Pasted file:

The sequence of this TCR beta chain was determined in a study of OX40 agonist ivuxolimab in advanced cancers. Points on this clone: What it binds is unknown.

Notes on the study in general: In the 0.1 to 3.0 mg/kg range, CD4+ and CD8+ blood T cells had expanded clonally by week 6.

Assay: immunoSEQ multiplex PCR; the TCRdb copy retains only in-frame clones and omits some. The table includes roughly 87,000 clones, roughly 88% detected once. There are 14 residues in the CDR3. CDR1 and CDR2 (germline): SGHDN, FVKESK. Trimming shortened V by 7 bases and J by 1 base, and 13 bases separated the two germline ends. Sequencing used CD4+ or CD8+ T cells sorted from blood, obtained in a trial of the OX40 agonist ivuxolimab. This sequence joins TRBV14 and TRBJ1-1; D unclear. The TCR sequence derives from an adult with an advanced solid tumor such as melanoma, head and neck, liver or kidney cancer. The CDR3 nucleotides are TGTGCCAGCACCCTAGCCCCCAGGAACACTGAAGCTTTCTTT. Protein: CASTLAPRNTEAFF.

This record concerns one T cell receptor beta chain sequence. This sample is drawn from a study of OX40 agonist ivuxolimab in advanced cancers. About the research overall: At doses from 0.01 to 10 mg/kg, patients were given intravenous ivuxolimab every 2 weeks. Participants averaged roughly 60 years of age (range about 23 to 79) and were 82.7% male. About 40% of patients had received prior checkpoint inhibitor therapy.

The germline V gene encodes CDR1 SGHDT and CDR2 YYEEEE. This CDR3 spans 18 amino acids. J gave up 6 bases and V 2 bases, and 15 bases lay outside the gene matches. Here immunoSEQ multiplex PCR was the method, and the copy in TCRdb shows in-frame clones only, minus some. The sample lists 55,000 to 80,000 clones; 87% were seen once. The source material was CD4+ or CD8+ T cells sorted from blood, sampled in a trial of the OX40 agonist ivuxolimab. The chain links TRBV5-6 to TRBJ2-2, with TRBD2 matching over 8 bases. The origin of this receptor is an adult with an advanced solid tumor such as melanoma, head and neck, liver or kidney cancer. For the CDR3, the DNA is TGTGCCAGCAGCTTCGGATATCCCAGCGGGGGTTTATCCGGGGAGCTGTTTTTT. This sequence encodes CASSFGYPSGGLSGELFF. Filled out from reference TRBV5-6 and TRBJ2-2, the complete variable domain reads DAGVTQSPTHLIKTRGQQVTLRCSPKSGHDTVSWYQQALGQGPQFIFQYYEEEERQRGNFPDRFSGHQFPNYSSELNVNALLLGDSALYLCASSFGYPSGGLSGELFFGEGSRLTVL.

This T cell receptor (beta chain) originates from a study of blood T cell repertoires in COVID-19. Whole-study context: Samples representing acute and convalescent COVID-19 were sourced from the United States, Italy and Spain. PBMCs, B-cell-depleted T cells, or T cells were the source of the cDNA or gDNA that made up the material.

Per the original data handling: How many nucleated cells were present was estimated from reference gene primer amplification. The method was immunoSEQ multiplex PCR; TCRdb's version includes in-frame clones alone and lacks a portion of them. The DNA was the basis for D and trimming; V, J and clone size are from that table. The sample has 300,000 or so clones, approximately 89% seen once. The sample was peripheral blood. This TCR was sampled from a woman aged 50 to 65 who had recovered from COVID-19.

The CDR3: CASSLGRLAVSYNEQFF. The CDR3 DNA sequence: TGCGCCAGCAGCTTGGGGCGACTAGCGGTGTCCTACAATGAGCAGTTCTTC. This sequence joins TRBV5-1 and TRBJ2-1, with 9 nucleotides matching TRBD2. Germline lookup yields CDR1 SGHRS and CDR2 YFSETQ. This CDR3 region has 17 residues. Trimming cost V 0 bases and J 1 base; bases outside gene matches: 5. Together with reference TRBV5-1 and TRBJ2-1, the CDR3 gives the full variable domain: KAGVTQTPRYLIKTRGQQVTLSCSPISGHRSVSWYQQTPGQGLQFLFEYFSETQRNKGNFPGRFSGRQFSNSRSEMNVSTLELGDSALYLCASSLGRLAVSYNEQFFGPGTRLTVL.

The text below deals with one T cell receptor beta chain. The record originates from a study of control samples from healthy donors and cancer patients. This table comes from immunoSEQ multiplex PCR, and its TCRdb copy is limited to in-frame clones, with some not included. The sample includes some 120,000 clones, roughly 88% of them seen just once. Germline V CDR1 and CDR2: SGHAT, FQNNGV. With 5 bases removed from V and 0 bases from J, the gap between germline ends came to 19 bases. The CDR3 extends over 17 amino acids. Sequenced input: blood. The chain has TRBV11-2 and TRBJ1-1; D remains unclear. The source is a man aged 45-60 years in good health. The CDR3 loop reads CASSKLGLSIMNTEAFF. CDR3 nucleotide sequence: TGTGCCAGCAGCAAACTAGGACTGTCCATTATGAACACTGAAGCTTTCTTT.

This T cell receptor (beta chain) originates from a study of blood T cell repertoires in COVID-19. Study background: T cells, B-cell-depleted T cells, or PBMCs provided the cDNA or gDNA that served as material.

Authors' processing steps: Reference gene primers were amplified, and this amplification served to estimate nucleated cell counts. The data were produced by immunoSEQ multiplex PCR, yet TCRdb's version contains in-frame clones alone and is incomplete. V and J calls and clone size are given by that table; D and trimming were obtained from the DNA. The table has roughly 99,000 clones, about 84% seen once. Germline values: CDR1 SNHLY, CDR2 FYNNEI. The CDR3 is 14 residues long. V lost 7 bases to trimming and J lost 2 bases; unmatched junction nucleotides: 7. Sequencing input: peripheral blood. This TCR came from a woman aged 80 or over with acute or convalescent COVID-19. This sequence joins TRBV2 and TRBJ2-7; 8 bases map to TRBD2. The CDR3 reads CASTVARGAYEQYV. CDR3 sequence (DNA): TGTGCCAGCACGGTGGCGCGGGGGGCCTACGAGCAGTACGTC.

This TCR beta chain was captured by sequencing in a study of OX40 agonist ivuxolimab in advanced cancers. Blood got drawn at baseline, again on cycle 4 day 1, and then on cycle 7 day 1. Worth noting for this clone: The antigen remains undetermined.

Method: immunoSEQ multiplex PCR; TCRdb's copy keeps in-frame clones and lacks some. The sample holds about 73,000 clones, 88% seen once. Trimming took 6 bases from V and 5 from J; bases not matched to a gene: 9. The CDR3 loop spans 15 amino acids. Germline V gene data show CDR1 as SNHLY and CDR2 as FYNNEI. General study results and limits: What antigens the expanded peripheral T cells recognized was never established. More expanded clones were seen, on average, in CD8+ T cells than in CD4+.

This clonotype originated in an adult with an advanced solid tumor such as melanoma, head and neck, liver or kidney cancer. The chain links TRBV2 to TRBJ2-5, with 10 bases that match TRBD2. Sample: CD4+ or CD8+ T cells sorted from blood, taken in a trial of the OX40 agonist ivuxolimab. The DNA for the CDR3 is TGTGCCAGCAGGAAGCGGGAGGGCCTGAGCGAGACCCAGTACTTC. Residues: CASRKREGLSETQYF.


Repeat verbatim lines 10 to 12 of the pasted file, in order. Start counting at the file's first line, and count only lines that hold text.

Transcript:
This T cell receptor (beta chain) originates from a study of blood T cell repertoires in COVID-19. Study background: T cells, B-cell-depleted T cells, or PBMCs provided the cDNA or gDNA that served as material.

Authors' processing steps: Reference gene primers were amplified, and this amplification served to estimate nucleated cell counts. The data were produced by immunoSEQ multiplex PCR, yet TCRdb's version contains in-frame clones alone and is incomplete. V and J calls and clone size are given by that table; D and trimming were obtained from the DNA. The table has roughly 99,000 clones, about 84% seen once. Germline values: CDR1 SNHLY, CDR2 FYNNEI. The CDR3 is 14 residues long. V lost 7 bases to trimming and J lost 2 bases; unmatched junction nucleotides: 7. Sequencing input: peripheral blood. This TCR came from a woman aged 80 or over with acute or convalescent COVID-19. This sequence joins TRBV2 and TRBJ2-7; 8 bases map to TRBD2. The CDR3 reads CASTVARGAYEQYV. CDR3 sequence (DNA): TGTGCCAGCACGGTGGCGCGGGGGGCCTACGAGCAGTACGTC.

This TCR beta chain was captured by sequencing in a study of OX40 agonist ivuxolimab in advanced cancers. Blood got drawn at baseline, again on cycle 4 day 1, and then on cycle 7 day 1. Worth noting for this clone: The antigen remains undetermined.